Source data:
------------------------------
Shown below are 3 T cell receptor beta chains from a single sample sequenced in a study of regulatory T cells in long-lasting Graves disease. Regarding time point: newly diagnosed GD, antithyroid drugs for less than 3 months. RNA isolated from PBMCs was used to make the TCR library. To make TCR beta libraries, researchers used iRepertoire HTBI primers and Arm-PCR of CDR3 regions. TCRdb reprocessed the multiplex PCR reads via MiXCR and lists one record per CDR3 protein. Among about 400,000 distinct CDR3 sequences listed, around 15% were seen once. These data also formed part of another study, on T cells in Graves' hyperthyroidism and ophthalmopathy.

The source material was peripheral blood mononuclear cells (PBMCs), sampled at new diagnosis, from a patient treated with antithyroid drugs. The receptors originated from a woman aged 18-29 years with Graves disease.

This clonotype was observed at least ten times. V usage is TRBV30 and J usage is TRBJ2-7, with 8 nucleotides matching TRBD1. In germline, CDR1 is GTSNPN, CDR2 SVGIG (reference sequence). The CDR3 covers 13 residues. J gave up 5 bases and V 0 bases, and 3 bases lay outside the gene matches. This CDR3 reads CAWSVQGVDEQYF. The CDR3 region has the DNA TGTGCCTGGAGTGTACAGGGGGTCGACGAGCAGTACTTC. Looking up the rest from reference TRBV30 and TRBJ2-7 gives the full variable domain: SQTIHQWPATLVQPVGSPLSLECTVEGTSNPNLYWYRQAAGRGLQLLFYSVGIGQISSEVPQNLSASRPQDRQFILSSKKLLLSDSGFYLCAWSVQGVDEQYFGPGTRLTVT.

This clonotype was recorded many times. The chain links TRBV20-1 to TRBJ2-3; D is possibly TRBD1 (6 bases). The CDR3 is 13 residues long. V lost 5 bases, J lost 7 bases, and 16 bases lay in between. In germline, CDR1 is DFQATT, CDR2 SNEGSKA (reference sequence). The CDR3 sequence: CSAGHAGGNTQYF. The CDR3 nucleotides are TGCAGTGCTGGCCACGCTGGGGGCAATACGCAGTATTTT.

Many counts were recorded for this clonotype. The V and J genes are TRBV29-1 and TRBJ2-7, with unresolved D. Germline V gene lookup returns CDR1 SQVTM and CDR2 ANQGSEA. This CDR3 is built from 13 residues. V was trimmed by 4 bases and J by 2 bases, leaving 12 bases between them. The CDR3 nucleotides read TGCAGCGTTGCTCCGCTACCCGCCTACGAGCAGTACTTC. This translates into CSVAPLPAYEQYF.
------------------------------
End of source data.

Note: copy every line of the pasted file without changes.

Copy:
Shown below are 3 T cell receptor beta chains from a single sample sequenced in a study of regulatory T cells in long-lasting Graves disease. Regarding time point: newly diagnosed GD, antithyroid drugs for less than 3 months. RNA isolated from PBMCs was used to make the TCR library. To make TCR beta libraries, researchers used iRepertoire HTBI primers and Arm-PCR of CDR3 regions. TCRdb reprocessed the multiplex PCR reads via MiXCR and lists one record per CDR3 protein. Among about 400,000 distinct CDR3 sequences listed, around 15% were seen once. These data also formed part of another study, on T cells in Graves' hyperthyroidism and ophthalmopathy.

The source material was peripheral blood mononuclear cells (PBMCs), sampled at new diagnosis, from a patient treated with antithyroid drugs. The receptors originated from a woman aged 18-29 years with Graves disease.

This clonotype was observed at least ten times. V usage is TRBV30 and J usage is TRBJ2-7, with 8 nucleotides matching TRBD1. In germline, CDR1 is GTSNPN, CDR2 SVGIG (reference sequence). The CDR3 covers 13 residues. J gave up 5 bases and V 0 bases, and 3 bases lay outside the gene matches. This CDR3 reads CAWSVQGVDEQYF. The CDR3 region has the DNA TGTGCCTGGAGTGTACAGGGGGTCGACGAGCAGTACTTC. Looking up the rest from reference TRBV30 and TRBJ2-7 gives the full variable domain: SQTIHQWPATLVQPVGSPLSLECTVEGTSNPNLYWYRQAAGRGLQLLFYSVGIGQISSEVPQNLSASRPQDRQFILSSKKLLLSDSGFYLCAWSVQGVDEQYFGPGTRLTVT.

This clonotype was recorded many times. The chain links TRBV20-1 to TRBJ2-3; D is possibly TRBD1 (6 bases). The CDR3 is 13 residues long. V lost 5 bases, J lost 7 bases, and 16 bases lay in between. In germline, CDR1 is DFQATT, CDR2 SNEGSKA (reference sequence). The CDR3 sequence: CSAGHAGGNTQYF. The CDR3 nucleotides are TGCAGTGCTGGCCACGCTGGGGGCAATACGCAGTATTTT.

Many counts were recorded for this clonotype. The V and J genes are TRBV29-1 and TRBJ2-7, with unresolved D. Germline V gene lookup returns CDR1 SQVTM and CDR2 ANQGSEA. This CDR3 is built from 13 residues. V was trimmed by 4 bases and J by 2 bases, leaving 12 bases between them. The CDR3 nucleotides read TGCAGCGTTGCTCCGCTACCCGCCTACGAGCAGTACTTC. This translates into CSVAPLPAYEQYF.